PDA

View Full Version : joints after fusion



richardis
09-11-2016, 07:20 PM
I would like to hear your thoughts on this:
http://physicaltherapy.rehabedge.com/tm.aspx?m=51978&mpage=1&key=&#51978

namely:
"considering the joints above and below will become pivot points"?

and

"The areas above and below the spinal fusion (over a period of time) tend to become hypermobile in an effort to compensate for lack of mobility at the fused level. " ??

is this backed scientifically?

LindaRacine
09-11-2016, 09:38 PM
I would like to hear your thoughts on this:
http://physicaltherapy.rehabedge.com/tm.aspx?m=51978&mpage=1&key=&#51978

namely:
"considering the joints above and below will become pivot points"?

and

"The areas above and below the spinal fusion (over a period of time) tend to become hypermobile in an effort to compensate for lack of mobility at the fused level. " ??

is this backed scientifically?

Yes, look at PROXIMAL JUNCTIONAL KYPHOSIS on PubMed. There's enough research to fill a library.

richardis
09-13-2016, 09:13 PM
Yes, look at PROXIMAL JUNCTIONAL KYPHOSIS on PubMed. There's enough research to fill a library.

Thanks for the reply, Linda. I wonder if I put too many pillows on my head to read on bed I may contribute to this. Do you think this is a risk factor?

Changing subjects, is scoliosis more risk prone to flatback or PJK after surgery ?

Pooka1
09-14-2016, 06:30 AM
Changing subjects, is scoliosis more risk prone to flatback or PJK after surgery ?

Linda can answer both questions I think but as to this one, I am pretty sure it depends on which levels are fused.

richardis
09-14-2016, 03:58 PM
Linda can answer both questions I think but as to this one, I am pretty sure it depends on which levels are fused.

which ones are related to flatback and PJK?

Pooka1
09-14-2016, 06:06 PM
which ones are related to flatback and PJK?

Once again, Linda would know best. I can tell you what I think I have observed on the group.

Flatback is relatively rare now with the newer instrumentation but was a problem for the Harrington rods that traversed the lumbar or part of the lumbar.

PJK seems to be a potential problem for lumbar fusions that end at about T10. I think there have been people on the group who needed revision to end at T4 due to PJK. Also people fused high into the thorax I think are at risk for PJK.

Let's see what Linda says.

My daughters are fused T4 to L1 which is not known to be at high risk for PJK. And since they are not fused through the lumbar and have a normal lumbar lordosis, I think PJK is ruled out completely but I really don't know.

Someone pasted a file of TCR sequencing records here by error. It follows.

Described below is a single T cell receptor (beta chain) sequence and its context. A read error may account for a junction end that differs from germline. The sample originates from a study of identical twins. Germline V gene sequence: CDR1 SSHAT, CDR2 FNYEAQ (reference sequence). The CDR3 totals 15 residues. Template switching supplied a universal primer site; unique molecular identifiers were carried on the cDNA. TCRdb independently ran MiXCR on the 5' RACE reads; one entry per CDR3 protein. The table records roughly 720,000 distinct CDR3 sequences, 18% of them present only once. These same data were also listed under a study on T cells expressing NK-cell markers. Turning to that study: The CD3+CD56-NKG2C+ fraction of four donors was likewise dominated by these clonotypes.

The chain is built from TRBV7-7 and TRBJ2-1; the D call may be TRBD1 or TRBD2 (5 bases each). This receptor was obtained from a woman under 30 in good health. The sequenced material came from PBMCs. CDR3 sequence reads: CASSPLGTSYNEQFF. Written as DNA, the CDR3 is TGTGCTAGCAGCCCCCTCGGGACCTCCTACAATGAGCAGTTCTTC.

LindaRacine
09-14-2016, 10:02 PM
Not sure why it's important. Are you hoping for one more than another? ;-)

According to a meta analysis published in August (and available on PubMed), there is about a 30% overall incidence of PJK. That number can vary greatly based on things like age, BMD, BMI, and proximal fusion level.

As far as I know, there is no meta analysis for flatback. And, most studies on flatback include degenerative flatback, which inflates the amount of flatback by a considerable amount. Iatrogenic (caused by medical treatment) flatback still occurs today, especially when the surgeons do a lot less deformity surgery and those who aren't adequately trained. However, even the best surgeons probably cause at least a couple of cases every year.

Anyway, to answer your question, I'm certain that PJK is far more common than flatback.

--Linda

Pooka1
09-14-2016, 10:10 PM
I can't remember where I heard or read it but some surgeons singled out PJK as one of the major complications in fusion surgery.

But that said, I think many if not most cases are in older patients, especially those fused thru the lumbar and into the thorax. I have never heard a case on the group or anywhere of a young person with a "common" thoracic fusion getting PJK. Thoracic curves are the most prevalent and also the most likely to progress so they make up a large fraction of fusions in younger people.

LindaRacine
09-14-2016, 10:37 PM
I can't remember where I heard or read it but some surgeons singled out PJK as one of the major complications in fusion surgery.

But that said, I think many if not most cases are in older patients, especially those fused thru the lumbar and into the thorax. I have never heard a case on the group or anywhere of a young person with a "common" thoracic fusion getting PJK. Thoracic curves are the most prevalent and also the most likely to progress so they make up a large fraction of fusions in younger people.

It happens...

http://www.ncbi.nlm.nih.gov/pubmed/20081513
http://www.ncbi.nlm.nih.gov/pubmed/18007253
http://www.ncbi.nlm.nih.gov/pubmed/16166893